Spaceflight Insider

Titan flyby launches Cassini into Grande Finale

Final titan flyby image

This unprocessed image of Saturn’s moon Titan was captured by NASA’s Cassini spacecraft during its final close flyby of the hazy, planet-sized moon on April 22, 2017. Credit: NASA/JPL-Caltech/Space Science Institute

NASA’s Cassini orbiter conducted its last and closest flyby of Saturn’s large moon Titan in the early morning hours of April 22, 2017, putting it on course for the mission’s Grand Finale of 22 orbits between the innermost rings and the giant planet.

At 2:08 a.m. EDT (06:08 GMT), Cassini flew 608 miles (979 kilometers) above Titan’s surface, the closest of its 127 flybys of the large moon since arriving at Saturn in July 2004.

The flyby route took Cassini over Titan’s north polar region, observing it with radar for the first time. During previous flybys, the area was observed only by imaging cameras.

Mission scientists hope the radar observations will yield answers as to the depth and composition of Titan’s smaller lakes and answer questions about the strange “magic islands” in the lakes that at times appear, disappear, and then reappear.

Data collected during this final flyby has been already returned to Earth for study by scientists.

Cassini’s up-close exploration of Titan is now behind us, but the rich volume of data the spacecraft has collected will fuel scientific study for decades to come,” said mission project scientist Linda Spilker of NASA’s Jet Propulsion Laboratory in California.

Video courtesy of the Jet Propulsion Laboratory

 

Saturday’s flyby served as a gravity assist because Titan’s gravity bent Cassini’s path, altering its orbit and sending it between Saturn’s rings and the planet.

The maneuver sealed the spacecraft’s fate, putting it on a collision course with Saturn on Sept. 15, 2017, even if no additional course correction maneuvers are made.

Having picked up speed from the gravity assist, Cassini is now traveling at a velocity of 1,925 mph (860.5 meters per second). It reached the furthest position in its current orbit, known as apoapsis, at 11:46 p.m. EDT April 22 (03:46 GMT April 23).

From this position, it will embark on its first of 22 plunges between the rings and the giant planet at approximately 5 a.m. EDT (09:00 GMT) April 26.

Mission scientists are commemorating that day as the Grand Finale’s start.

During the dive and for approximately one additional day, the spacecraft will be unable to contact Earth due to its closeness to Saturn. Its instruments will conduct science observations of the ringed planet at that time.

Radio contact with Earth is set to resume no earlier than 3:05 a.m. EDT (07:05 GMT) April 27. At that point, data and images collected during the dive will be returned to Earth.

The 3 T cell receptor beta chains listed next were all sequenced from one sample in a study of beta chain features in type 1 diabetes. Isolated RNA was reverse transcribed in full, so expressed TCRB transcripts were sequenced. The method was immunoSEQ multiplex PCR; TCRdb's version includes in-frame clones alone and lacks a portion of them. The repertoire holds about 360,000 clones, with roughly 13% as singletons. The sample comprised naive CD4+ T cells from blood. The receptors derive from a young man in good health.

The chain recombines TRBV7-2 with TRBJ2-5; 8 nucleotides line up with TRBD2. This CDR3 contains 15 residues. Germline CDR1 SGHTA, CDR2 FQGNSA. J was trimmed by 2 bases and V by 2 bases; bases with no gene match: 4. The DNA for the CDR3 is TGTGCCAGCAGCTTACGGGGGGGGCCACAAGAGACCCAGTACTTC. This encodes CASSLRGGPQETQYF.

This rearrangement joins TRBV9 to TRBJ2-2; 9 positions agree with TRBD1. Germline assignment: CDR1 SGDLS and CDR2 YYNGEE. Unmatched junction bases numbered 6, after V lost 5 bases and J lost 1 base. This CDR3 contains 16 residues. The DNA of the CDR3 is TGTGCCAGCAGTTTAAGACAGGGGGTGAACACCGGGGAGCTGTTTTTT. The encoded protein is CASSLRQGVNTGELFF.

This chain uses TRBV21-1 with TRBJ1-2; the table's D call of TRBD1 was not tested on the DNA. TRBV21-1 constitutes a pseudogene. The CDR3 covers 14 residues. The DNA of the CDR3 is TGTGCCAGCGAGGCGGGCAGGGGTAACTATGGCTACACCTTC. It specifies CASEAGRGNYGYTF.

Its 22 dives over the next several months will skim the inner edges of Saturn’s rings and explore the planet’s atmosphere, sending back information that will give scientists a better understanding of the formation and evolution of gas giants.

Flying this close to the planet posed too much of a risk to the spacecraft earlier in the mission but can be undertaken now, with Cassini soon to run out of fuel.

Between April 26 and Sept. 15, Cassini will map Saturn’s magnetic field and gravity, measure the material in the rings, sample ring particles the planet’s magnetic field is drawing into its atmosphere, and take closeup images of the rings and of Saturn’s clouds.

The spacecraft is being plunged into Saturn’s atmosphere at the end of its mission to avoid any contamination of two possibly habitable moons, Titan and Enceladus, with microbes from Earth that may have survived on the probe.

Cassini by the numbers

Some key numbers for Cassini’s Grand Finale and final plunge into Saturn. Credit: NASA/JPL-Caltech

 

 

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Laurel Kornfeld is an amateur astronomer and freelance writer from Highland Park, NJ, who enjoys writing about astronomy and planetary science. She studied journalism at Douglass College, Rutgers University, and earned a Graduate Certificate of Science from Swinburne University’s Astronomy Online program. Her writings have been published online in The Atlantic, Astronomy magazine’s guest blog section, the UK Space Conference, the 2009 IAU General Assembly newspaper, The Space Reporter, and newsletters of various astronomy clubs. She is a member of the Cranford, NJ-based Amateur Astronomers, Inc. Especially interested in the outer solar system, Laurel gave a brief presentation at the 2008 Great Planet Debate held at the Johns Hopkins University Applied Physics Lab in Laurel, MD.

Reader Comments

The Cassini Saturn Mission is amazing! It’s so huge to see what mankind is able to achieve! If anyone is interested in more history, facts, images and other things about Cassini, checkout this video: https://youtu.be/y3gopts2l5k

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